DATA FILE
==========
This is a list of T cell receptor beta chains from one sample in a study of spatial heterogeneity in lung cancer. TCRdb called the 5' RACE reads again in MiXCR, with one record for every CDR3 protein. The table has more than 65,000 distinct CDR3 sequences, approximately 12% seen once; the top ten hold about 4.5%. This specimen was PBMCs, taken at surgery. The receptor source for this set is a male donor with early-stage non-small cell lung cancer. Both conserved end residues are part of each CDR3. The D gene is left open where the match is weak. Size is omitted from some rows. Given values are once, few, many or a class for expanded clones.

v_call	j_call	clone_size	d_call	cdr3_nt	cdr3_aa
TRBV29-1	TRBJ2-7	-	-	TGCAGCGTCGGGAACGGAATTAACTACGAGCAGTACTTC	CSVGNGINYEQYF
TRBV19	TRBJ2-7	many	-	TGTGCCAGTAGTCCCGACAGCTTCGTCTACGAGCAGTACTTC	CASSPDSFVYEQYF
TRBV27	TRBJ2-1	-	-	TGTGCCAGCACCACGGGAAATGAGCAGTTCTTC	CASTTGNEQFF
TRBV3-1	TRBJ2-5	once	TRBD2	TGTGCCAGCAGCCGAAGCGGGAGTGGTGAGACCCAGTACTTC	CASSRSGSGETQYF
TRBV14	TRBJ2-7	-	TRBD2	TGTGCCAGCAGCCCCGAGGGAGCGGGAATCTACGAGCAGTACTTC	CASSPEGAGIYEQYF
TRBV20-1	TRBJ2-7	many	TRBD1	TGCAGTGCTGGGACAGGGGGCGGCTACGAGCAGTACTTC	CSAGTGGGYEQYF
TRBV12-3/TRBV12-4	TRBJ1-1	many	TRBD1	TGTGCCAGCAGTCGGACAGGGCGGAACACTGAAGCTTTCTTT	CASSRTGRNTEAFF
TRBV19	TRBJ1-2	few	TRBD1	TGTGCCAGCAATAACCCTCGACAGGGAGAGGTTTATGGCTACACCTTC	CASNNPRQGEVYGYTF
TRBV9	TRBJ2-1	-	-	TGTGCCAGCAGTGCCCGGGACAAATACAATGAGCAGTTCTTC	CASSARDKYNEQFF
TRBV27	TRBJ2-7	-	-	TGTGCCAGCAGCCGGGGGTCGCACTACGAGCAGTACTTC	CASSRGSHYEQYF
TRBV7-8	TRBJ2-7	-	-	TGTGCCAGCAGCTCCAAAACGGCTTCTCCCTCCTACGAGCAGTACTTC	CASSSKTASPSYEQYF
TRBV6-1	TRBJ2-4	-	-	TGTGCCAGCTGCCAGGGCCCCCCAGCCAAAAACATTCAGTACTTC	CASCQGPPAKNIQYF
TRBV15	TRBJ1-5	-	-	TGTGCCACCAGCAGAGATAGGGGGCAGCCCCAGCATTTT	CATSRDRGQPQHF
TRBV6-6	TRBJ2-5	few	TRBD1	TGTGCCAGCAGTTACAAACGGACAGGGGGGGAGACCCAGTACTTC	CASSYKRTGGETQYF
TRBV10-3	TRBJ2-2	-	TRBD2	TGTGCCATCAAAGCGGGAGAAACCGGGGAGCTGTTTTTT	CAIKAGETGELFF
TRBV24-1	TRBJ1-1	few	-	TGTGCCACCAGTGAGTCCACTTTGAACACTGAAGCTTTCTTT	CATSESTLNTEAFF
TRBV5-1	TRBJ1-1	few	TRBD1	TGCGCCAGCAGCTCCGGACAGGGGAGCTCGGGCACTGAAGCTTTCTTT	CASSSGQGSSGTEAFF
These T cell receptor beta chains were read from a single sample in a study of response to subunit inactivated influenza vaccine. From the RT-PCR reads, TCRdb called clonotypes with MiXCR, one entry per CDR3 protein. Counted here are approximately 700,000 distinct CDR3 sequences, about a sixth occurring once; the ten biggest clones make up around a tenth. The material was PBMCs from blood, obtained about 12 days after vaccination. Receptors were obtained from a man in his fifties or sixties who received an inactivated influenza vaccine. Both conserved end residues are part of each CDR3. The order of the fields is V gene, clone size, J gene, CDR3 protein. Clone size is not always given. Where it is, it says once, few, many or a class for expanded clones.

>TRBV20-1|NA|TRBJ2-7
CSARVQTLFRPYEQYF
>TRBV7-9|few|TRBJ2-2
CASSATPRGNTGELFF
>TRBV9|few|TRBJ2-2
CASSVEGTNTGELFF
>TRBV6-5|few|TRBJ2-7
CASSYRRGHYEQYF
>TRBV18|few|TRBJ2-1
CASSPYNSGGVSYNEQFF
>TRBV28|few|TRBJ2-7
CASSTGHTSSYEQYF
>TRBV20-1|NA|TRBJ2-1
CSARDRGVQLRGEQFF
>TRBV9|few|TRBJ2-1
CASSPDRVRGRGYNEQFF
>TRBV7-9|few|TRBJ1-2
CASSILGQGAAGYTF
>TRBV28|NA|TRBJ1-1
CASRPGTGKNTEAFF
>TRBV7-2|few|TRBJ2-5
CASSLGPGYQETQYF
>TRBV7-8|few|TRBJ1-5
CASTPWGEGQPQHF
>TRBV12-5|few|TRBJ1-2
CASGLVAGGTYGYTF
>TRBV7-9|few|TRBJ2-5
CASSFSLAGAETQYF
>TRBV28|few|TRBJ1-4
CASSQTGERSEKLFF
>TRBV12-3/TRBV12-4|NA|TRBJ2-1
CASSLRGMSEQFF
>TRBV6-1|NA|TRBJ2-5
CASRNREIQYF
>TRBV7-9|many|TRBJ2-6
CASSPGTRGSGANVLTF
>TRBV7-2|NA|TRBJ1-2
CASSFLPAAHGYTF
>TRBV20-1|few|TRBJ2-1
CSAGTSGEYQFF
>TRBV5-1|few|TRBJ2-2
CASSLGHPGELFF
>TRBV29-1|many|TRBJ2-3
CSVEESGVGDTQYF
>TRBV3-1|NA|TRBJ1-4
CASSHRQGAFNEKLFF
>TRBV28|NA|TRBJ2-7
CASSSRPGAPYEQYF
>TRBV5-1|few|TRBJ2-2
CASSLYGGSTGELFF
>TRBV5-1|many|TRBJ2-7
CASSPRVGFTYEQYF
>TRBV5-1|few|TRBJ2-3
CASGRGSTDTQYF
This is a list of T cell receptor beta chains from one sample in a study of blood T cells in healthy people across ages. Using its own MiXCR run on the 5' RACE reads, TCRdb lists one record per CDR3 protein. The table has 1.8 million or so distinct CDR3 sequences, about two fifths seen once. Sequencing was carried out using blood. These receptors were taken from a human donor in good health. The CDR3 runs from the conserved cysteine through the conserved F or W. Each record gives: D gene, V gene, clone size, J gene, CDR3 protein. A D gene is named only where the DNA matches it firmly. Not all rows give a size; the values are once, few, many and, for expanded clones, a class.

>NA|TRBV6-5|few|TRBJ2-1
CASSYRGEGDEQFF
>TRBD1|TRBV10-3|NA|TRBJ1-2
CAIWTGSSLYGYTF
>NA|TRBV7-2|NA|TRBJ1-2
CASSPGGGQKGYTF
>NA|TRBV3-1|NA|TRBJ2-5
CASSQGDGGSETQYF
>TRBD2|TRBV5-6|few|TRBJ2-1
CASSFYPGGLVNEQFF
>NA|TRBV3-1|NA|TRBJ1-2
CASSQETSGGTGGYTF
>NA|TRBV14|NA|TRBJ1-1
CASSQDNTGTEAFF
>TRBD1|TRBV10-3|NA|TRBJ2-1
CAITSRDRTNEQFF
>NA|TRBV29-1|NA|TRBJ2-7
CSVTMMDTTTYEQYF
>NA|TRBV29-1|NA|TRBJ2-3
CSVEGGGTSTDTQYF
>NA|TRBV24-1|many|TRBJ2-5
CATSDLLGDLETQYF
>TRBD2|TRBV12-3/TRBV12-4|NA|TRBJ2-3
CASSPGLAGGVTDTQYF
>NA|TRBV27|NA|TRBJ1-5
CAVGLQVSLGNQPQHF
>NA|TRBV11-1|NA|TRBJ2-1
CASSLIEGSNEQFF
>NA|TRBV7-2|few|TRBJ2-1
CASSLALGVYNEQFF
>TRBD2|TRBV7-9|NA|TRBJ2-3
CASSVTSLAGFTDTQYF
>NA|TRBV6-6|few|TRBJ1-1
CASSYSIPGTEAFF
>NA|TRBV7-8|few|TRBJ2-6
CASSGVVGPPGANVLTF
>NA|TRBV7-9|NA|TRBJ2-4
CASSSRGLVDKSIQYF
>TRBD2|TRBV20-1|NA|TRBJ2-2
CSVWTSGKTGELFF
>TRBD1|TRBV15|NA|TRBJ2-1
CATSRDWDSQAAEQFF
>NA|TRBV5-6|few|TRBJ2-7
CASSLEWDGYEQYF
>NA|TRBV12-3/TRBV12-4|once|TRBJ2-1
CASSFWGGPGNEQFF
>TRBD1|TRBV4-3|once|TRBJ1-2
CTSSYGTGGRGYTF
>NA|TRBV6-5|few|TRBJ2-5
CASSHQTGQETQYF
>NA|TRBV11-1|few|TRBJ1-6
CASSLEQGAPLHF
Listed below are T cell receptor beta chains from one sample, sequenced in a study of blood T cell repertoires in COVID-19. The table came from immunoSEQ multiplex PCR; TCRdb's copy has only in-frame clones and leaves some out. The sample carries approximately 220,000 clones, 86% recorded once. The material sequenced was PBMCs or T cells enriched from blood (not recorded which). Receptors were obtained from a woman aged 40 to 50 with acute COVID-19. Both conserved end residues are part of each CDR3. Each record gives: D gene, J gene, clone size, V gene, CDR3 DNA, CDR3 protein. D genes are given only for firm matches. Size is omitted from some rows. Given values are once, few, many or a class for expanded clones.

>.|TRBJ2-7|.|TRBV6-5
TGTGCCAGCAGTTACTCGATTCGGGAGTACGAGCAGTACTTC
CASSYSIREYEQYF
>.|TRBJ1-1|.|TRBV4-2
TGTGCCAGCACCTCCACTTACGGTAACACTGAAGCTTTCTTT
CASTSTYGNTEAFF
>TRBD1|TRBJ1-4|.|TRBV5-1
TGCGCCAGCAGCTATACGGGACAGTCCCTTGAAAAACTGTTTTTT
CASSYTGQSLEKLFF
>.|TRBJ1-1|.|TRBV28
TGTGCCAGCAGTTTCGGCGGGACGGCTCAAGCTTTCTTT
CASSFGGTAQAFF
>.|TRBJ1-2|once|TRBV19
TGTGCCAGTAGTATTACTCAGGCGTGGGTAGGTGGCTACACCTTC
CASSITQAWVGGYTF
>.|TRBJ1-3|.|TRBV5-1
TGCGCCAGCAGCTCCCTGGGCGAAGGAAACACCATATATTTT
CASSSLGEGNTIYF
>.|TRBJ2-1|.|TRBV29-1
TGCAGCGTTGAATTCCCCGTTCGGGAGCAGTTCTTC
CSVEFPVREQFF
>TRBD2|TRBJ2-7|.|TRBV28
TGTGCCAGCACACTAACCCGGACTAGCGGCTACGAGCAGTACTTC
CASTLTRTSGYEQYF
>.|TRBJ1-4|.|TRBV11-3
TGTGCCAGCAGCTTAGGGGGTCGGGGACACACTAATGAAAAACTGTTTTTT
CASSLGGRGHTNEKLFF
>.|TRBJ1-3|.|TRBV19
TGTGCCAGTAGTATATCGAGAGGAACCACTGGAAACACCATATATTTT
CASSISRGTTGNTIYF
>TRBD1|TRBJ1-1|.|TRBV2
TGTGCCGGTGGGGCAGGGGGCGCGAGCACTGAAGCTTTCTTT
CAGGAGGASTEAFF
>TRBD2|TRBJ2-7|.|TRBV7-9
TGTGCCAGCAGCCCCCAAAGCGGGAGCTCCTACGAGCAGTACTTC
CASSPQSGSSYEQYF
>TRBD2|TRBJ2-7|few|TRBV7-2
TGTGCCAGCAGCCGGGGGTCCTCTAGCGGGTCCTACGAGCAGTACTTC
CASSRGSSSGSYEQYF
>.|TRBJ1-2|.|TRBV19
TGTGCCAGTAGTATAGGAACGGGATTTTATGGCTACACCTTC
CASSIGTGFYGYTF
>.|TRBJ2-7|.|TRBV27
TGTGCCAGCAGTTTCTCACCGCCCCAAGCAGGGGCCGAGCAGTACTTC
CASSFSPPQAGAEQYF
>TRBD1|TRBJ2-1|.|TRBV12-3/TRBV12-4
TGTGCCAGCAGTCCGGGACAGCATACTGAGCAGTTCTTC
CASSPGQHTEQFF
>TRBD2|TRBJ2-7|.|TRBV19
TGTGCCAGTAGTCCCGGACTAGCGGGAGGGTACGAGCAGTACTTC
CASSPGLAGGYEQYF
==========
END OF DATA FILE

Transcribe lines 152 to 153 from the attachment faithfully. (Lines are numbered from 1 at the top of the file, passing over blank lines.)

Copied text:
CASTLTRTSGYEQYF
>.|TRBJ1-4|.|TRBV11-3